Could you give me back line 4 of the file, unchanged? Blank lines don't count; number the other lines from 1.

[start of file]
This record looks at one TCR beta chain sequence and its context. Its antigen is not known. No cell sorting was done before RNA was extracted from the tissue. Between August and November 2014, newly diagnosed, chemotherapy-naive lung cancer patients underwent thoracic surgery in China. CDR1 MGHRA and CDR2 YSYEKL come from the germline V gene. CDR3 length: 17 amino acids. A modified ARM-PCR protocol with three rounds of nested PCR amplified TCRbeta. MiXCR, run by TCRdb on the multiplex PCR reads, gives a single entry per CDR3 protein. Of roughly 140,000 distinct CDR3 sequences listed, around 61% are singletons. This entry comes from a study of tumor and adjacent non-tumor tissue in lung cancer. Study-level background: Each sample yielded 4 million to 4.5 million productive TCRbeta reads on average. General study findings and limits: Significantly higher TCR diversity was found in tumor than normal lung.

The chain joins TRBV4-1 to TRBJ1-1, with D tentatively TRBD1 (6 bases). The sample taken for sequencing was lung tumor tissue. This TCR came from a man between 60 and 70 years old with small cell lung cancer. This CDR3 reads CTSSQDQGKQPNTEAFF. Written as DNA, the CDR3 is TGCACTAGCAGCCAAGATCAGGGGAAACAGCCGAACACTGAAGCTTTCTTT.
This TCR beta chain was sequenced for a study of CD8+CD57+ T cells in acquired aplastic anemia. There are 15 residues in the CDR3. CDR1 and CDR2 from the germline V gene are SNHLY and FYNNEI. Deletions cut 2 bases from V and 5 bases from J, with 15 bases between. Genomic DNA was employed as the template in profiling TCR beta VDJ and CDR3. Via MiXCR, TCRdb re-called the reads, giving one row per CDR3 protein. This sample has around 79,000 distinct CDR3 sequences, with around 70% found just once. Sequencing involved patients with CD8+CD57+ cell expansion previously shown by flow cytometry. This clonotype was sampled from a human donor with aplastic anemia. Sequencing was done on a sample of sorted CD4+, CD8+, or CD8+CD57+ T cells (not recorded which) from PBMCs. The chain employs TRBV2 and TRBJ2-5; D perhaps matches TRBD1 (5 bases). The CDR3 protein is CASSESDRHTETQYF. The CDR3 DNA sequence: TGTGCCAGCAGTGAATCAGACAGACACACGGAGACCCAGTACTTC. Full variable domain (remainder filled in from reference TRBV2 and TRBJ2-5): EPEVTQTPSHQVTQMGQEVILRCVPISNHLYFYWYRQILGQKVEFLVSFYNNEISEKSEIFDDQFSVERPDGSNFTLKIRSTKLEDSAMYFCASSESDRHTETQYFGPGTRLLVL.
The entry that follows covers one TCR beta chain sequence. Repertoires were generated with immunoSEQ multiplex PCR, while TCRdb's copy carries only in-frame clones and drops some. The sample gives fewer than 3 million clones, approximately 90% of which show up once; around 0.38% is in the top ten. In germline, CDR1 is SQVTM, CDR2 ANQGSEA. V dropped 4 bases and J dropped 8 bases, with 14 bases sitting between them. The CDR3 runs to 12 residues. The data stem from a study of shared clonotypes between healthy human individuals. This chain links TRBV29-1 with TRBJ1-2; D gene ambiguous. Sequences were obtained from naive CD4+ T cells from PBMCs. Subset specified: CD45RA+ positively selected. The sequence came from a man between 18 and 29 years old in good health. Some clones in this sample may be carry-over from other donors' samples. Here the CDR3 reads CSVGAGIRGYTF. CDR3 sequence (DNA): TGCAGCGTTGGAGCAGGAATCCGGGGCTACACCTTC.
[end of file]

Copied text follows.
The entry that follows covers one TCR beta chain sequence. Repertoires were generated with immunoSEQ multiplex PCR, while TCRdb's copy carries only in-frame clones and drops some. The sample gives fewer than 3 million clones, approximately 90% of which show up once; around 0.38% is in the top ten. In germline, CDR1 is SQVTM, CDR2 ANQGSEA. V dropped 4 bases and J dropped 8 bases, with 14 bases sitting between them. The CDR3 runs to 12 residues. The data stem from a study of shared clonotypes between healthy human individuals. This chain links TRBV29-1 with TRBJ1-2; D gene ambiguous. Sequences were obtained from naive CD4+ T cells from PBMCs. Subset specified: CD45RA+ positively selected. The sequence came from a man between 18 and 29 years old in good health. Some clones in this sample may be carry-over from other donors' samples. Here the CDR3 reads CSVGAGIRGYTF. CDR3 sequence (DNA): TGCAGCGTTGGAGCAGGAATCCGGGGCTACACCTTC.